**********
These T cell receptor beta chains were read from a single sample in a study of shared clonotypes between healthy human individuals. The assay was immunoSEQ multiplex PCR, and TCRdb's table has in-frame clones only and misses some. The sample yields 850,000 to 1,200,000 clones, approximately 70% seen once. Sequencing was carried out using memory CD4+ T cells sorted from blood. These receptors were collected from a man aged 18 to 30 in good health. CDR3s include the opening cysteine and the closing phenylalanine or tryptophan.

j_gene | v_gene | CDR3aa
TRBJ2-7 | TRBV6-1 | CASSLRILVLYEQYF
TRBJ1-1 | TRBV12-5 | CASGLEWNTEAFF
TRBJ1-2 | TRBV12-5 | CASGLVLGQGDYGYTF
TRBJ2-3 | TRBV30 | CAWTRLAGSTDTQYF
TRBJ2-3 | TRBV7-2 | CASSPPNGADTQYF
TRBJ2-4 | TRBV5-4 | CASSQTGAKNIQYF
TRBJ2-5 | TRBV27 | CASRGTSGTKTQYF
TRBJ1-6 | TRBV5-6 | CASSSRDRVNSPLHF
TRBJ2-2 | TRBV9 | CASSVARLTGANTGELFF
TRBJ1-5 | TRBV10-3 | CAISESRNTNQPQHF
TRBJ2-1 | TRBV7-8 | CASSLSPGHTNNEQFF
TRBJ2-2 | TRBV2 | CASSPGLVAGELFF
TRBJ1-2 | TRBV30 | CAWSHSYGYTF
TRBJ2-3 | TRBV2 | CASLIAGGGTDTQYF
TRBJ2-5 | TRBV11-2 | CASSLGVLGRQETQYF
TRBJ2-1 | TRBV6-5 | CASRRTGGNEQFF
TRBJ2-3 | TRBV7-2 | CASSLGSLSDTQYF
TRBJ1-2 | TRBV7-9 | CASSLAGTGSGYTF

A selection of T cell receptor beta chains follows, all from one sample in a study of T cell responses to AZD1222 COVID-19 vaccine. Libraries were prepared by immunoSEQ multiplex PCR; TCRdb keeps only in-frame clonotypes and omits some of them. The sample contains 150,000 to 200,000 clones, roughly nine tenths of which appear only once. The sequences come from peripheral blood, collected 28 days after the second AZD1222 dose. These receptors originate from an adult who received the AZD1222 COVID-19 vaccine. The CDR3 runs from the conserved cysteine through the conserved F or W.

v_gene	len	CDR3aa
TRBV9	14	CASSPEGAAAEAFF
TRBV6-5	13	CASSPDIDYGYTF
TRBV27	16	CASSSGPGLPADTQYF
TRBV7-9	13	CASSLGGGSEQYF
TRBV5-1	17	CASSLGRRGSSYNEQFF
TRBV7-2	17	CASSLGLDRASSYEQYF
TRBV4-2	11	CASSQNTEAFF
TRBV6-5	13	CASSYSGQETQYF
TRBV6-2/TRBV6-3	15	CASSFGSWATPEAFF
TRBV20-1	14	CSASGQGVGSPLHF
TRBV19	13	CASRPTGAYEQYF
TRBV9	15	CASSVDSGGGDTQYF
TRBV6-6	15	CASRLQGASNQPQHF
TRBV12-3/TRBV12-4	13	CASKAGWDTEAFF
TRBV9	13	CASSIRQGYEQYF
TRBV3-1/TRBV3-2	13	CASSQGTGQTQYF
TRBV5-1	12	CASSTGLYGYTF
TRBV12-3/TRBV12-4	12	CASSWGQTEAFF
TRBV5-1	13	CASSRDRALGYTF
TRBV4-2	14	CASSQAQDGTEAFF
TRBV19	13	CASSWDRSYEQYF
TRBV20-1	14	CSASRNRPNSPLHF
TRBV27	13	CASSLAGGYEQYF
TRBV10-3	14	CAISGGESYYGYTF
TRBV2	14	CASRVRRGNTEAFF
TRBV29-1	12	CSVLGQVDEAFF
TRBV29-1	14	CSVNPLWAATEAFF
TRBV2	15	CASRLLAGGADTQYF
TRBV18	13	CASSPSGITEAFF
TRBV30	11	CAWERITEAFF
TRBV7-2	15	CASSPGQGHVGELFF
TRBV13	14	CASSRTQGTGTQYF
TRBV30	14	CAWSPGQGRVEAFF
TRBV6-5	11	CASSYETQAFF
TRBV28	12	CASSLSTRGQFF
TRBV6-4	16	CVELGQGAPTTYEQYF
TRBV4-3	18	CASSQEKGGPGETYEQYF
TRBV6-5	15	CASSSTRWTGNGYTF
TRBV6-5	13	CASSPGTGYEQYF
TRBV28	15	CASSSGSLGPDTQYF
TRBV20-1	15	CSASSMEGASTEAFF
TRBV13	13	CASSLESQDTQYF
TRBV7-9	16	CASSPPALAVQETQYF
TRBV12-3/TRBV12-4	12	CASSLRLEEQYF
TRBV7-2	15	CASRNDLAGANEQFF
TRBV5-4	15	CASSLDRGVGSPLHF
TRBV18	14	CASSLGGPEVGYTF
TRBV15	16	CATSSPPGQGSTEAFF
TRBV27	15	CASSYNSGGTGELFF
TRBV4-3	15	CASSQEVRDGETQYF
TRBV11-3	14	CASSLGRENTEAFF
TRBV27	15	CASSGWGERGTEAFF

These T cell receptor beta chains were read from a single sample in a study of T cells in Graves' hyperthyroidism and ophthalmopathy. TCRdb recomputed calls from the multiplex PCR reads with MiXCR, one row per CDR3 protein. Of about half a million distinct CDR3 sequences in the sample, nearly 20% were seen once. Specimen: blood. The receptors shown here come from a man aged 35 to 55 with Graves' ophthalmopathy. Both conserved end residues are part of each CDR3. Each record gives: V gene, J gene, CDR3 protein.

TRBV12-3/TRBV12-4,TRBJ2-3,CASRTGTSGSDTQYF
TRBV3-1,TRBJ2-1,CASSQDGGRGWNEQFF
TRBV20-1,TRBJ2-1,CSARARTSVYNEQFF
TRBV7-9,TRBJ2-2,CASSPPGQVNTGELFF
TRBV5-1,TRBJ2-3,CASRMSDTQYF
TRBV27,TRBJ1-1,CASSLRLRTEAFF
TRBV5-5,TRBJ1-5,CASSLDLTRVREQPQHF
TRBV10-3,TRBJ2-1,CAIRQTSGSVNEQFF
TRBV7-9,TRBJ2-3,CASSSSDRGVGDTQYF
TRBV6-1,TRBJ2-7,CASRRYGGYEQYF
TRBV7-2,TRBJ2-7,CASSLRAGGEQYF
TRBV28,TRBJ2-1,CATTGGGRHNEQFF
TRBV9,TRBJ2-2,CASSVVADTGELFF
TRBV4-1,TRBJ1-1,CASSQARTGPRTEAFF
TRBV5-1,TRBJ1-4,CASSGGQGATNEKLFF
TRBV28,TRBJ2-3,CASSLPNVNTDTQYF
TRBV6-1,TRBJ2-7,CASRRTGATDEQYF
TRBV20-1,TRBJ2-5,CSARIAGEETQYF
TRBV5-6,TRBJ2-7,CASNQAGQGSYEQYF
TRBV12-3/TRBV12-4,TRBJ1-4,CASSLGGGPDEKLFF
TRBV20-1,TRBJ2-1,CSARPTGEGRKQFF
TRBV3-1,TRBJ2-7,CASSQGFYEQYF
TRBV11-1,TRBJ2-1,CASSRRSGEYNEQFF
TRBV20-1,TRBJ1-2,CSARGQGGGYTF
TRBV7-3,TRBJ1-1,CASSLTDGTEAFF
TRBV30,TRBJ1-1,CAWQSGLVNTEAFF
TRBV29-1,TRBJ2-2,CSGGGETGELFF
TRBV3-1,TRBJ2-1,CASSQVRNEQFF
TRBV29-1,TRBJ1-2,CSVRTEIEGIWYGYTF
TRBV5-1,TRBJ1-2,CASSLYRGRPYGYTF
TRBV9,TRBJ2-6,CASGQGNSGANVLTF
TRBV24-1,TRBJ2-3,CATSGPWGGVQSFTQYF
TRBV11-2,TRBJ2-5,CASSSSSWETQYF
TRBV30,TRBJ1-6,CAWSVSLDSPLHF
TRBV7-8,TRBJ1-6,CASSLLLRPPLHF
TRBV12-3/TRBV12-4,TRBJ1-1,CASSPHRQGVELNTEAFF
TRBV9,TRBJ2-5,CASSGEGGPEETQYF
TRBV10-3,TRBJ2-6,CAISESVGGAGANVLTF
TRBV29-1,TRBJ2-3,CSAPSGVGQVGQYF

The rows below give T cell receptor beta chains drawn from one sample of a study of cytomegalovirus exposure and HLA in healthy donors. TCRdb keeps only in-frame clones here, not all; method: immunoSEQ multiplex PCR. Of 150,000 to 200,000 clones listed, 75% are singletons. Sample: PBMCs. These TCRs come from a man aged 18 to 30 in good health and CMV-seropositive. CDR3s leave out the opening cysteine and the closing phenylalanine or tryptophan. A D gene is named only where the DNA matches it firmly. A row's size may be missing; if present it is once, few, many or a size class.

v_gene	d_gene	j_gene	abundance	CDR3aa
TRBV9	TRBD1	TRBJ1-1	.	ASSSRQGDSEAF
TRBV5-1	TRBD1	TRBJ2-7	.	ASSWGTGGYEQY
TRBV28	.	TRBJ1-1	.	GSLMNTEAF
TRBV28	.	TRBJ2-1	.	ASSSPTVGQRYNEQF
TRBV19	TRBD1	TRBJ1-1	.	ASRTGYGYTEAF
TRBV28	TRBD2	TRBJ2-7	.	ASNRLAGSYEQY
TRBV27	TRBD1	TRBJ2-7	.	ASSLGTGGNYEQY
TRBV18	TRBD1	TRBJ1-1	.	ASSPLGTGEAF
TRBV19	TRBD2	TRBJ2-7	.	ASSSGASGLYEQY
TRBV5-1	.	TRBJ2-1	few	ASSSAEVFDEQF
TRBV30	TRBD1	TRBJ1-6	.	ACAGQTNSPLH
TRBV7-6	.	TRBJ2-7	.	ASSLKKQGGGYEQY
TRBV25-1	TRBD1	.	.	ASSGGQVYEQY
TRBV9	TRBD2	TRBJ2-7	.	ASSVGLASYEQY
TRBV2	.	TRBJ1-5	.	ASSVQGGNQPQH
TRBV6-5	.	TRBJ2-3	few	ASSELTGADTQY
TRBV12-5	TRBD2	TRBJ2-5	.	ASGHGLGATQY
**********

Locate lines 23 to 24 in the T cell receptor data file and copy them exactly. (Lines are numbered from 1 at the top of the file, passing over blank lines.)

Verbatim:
TRBV9	14	CASSPEGAAAEAFF
TRBV6-5	13	CASSPDIDYGYTF